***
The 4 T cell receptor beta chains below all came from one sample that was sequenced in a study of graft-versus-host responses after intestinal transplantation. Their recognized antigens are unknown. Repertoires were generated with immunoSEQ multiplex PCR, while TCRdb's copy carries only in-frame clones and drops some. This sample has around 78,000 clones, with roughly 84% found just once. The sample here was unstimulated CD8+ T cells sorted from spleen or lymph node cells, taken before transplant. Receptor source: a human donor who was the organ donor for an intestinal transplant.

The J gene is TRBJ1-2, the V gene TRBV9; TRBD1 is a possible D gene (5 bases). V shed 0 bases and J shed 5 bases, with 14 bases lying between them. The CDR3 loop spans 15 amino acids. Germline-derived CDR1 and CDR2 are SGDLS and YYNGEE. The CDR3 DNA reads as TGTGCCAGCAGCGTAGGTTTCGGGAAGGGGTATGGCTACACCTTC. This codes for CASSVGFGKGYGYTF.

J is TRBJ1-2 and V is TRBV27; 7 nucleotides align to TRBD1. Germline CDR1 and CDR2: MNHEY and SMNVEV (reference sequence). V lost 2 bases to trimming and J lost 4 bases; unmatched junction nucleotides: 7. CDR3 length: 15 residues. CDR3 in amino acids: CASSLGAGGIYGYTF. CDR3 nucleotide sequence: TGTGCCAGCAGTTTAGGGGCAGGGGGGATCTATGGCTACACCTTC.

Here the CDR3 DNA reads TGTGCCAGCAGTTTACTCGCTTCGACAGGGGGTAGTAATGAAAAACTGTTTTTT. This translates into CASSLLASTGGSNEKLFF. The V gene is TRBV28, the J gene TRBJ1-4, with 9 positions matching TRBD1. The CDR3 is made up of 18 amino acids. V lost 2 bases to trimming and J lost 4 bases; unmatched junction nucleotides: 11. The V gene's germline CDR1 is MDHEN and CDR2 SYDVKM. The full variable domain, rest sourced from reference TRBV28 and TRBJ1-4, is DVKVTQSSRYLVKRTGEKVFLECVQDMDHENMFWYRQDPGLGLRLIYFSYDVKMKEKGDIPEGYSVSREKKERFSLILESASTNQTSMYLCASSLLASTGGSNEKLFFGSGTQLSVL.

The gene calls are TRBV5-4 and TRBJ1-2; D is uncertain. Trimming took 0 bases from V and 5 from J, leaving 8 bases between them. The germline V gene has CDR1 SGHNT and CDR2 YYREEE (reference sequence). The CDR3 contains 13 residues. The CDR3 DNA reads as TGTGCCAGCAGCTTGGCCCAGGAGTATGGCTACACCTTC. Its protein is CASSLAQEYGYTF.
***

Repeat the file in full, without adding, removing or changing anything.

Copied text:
The 4 T cell receptor beta chains below all came from one sample that was sequenced in a study of graft-versus-host responses after intestinal transplantation. Their recognized antigens are unknown. Repertoires were generated with immunoSEQ multiplex PCR, while TCRdb's copy carries only in-frame clones and drops some. This sample has around 78,000 clones, with roughly 84% found just once. The sample here was unstimulated CD8+ T cells sorted from spleen or lymph node cells, taken before transplant. Receptor source: a human donor who was the organ donor for an intestinal transplant.

The J gene is TRBJ1-2, the V gene TRBV9; TRBD1 is a possible D gene (5 bases). V shed 0 bases and J shed 5 bases, with 14 bases lying between them. The CDR3 loop spans 15 amino acids. Germline-derived CDR1 and CDR2 are SGDLS and YYNGEE. The CDR3 DNA reads as TGTGCCAGCAGCGTAGGTTTCGGGAAGGGGTATGGCTACACCTTC. This codes for CASSVGFGKGYGYTF.

J is TRBJ1-2 and V is TRBV27; 7 nucleotides align to TRBD1. Germline CDR1 and CDR2: MNHEY and SMNVEV (reference sequence). V lost 2 bases to trimming and J lost 4 bases; unmatched junction nucleotides: 7. CDR3 length: 15 residues. CDR3 in amino acids: CASSLGAGGIYGYTF. CDR3 nucleotide sequence: TGTGCCAGCAGTTTAGGGGCAGGGGGGATCTATGGCTACACCTTC.

Here the CDR3 DNA reads TGTGCCAGCAGTTTACTCGCTTCGACAGGGGGTAGTAATGAAAAACTGTTTTTT. This translates into CASSLLASTGGSNEKLFF. The V gene is TRBV28, the J gene TRBJ1-4, with 9 positions matching TRBD1. The CDR3 is made up of 18 amino acids. V lost 2 bases to trimming and J lost 4 bases; unmatched junction nucleotides: 11. The V gene's germline CDR1 is MDHEN and CDR2 SYDVKM. The full variable domain, rest sourced from reference TRBV28 and TRBJ1-4, is DVKVTQSSRYLVKRTGEKVFLECVQDMDHENMFWYRQDPGLGLRLIYFSYDVKMKEKGDIPEGYSVSREKKERFSLILESASTNQTSMYLCASSLLASTGGSNEKLFFGSGTQLSVL.

The gene calls are TRBV5-4 and TRBJ1-2; D is uncertain. Trimming took 0 bases from V and 5 from J, leaving 8 bases between them. The germline V gene has CDR1 SGHNT and CDR2 YYREEE (reference sequence). The CDR3 contains 13 residues. The CDR3 DNA reads as TGTGCCAGCAGCTTGGCCCAGGAGTATGGCTACACCTTC. Its protein is CASSLAQEYGYTF.